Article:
Purvi Sanghvi, M.A. 2020, and Dr. Omar Ali co-authored "The Indian Ocean World in Five Lives," published August 12 as the cover story on Live History India.

Book Discussion: Dr. Chuck Bolton’s "William F. Winter and the New Mississippi"

The Museum of Mississippi History will host a discussion of Dr. Chuck Bolton's book, "William F. Winter and the New Mississippi," on Friday, August 28 at noon on their Facebook page. Bolton is a historian and associate dean of the College of Arts & Sciences. William F. Winter served as the 58th governor of Mississippi and is remembered for the passage of the Mississippi Education Reform Act. Bolton’s biography covers Winter's humble beginnings in Grenada and his storied political career. The Facebook Live link is here: https://www.facebook.com/events/681987675719236/?active_tab=about

WFDD Interviews Elliott about History of Protest

Dr. Mark Elliott was interviewed on public radio station WFDD about "America's History and Where BLM Fits" on July 30. Listen and read the highlights of the interview.

Levenstein Publishes Book, Contributes to National News

Dr. Lisa Levenstein's new book, They Didn't See Us Coming: The Hidden History of Feminism in the Nineties was named a New York Times "New and Noteworthy" book. Levenstein has been busy this summer writing columns and appearing on national news, including The Washington Post, ABC News, Ms. Magazine, and NPR's "The State of Things." Dr. Levenstein is director of women's, gender and sexuality studies and associate professor of history at UNCG.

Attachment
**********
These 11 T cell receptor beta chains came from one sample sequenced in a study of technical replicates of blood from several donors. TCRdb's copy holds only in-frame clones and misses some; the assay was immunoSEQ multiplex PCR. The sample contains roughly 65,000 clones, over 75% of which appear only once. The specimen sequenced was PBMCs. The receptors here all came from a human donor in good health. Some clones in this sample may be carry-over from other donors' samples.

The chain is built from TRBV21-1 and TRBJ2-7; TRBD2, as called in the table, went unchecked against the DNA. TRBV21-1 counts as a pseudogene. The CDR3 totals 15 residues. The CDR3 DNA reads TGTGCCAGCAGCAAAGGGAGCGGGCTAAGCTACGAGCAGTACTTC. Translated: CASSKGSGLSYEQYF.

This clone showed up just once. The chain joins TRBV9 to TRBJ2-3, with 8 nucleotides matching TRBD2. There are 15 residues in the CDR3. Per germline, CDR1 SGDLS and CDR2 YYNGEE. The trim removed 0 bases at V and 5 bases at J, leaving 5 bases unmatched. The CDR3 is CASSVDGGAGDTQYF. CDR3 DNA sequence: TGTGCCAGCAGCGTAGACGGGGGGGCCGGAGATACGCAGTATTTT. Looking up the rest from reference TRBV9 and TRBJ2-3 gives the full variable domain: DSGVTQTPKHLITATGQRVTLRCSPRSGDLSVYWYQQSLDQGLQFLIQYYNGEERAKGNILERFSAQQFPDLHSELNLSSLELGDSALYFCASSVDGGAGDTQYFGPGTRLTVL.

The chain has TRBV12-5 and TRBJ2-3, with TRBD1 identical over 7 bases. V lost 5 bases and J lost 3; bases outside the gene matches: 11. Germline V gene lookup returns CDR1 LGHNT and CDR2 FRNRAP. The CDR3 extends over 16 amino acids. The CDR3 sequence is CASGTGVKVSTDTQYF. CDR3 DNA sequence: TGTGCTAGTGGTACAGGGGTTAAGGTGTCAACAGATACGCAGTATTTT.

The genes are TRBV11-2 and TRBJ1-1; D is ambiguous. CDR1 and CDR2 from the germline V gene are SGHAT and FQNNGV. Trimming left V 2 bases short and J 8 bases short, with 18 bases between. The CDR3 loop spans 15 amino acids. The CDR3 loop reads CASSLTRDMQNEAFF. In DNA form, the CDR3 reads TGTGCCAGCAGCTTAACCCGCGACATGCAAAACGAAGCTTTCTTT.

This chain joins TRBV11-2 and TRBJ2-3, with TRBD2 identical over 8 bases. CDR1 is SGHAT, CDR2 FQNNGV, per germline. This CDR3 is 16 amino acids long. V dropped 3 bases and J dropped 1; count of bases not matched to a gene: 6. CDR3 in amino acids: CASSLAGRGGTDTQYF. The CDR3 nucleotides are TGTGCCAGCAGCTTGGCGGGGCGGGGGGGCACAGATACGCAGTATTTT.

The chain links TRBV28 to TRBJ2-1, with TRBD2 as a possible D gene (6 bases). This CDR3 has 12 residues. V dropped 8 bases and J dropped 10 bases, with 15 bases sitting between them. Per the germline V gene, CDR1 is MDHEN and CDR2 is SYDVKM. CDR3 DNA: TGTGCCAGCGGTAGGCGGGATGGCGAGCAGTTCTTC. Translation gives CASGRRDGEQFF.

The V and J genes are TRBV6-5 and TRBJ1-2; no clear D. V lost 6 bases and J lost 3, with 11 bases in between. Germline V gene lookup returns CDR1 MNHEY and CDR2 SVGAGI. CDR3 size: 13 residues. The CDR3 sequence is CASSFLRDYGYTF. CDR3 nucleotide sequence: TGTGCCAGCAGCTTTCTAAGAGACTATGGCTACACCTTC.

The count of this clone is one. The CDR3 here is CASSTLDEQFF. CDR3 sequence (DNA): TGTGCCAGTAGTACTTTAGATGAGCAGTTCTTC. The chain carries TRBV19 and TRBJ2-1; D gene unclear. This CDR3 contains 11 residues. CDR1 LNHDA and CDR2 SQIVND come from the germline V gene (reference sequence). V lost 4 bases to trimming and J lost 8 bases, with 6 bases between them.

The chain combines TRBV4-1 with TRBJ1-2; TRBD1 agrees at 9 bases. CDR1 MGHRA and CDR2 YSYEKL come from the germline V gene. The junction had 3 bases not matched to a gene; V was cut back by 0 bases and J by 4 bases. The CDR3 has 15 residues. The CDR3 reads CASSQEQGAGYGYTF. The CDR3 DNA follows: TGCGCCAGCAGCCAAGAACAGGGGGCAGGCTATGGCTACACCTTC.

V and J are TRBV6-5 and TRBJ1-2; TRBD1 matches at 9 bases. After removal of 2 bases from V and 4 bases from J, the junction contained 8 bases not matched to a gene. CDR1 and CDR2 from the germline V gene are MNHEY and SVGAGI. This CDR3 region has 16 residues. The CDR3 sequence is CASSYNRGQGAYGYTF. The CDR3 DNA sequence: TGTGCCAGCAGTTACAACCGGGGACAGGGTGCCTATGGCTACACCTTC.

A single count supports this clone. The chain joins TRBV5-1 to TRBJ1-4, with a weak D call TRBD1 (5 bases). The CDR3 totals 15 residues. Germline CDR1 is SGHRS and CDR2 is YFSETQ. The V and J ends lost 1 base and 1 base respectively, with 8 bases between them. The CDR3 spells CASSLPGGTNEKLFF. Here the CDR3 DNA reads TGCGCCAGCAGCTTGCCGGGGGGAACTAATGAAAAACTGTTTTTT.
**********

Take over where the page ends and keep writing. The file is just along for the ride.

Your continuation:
Milteer Publishes Book, Talks on Smithsonian Museum Website July 25

Congratulations to Dr. Warren Milteer on the publication of his latest book North Carolina's Free People of Color 1715-1885 by LSU Press this month. He will present a virtual book talk on the Smithsonian Institution's African American History and Culture Museum website on July 25, 2020, 12:00-1:30 p.m.. "This study offers a nuanced look into of the lives of free communities of color who despite living under racial and legal constraints raised families, built communities and created distinct cultures in the Upper South."

Department Welcomes Teresa Walch

Dr. Teresa Walch joins UNCG History Department this fall as assistant professor of modern European history. Dr. Walch is a specialist in modern Germany with research and teaching interests in social and cultural history, urban history and urbanism, human geography, Holocaust studies, and world and transnational history. This semester she will teach European Revolutions 1789-1989 and Historiography.

Department Welcomes Denisa Jashari

Dr. Denisa Jashari joins UNCG History Department this spring as assistant professor of Latin American history. Dr. Jashari completed her dissertation, “Cartographies of Conflict: Political Culture and Urban Protest in Chilean Shantytowns, 1872-1994,” at the University of Indiana and this fall is a Visiting Fellow at the Kellogg Institute for International Studies at the University of Notre Dame.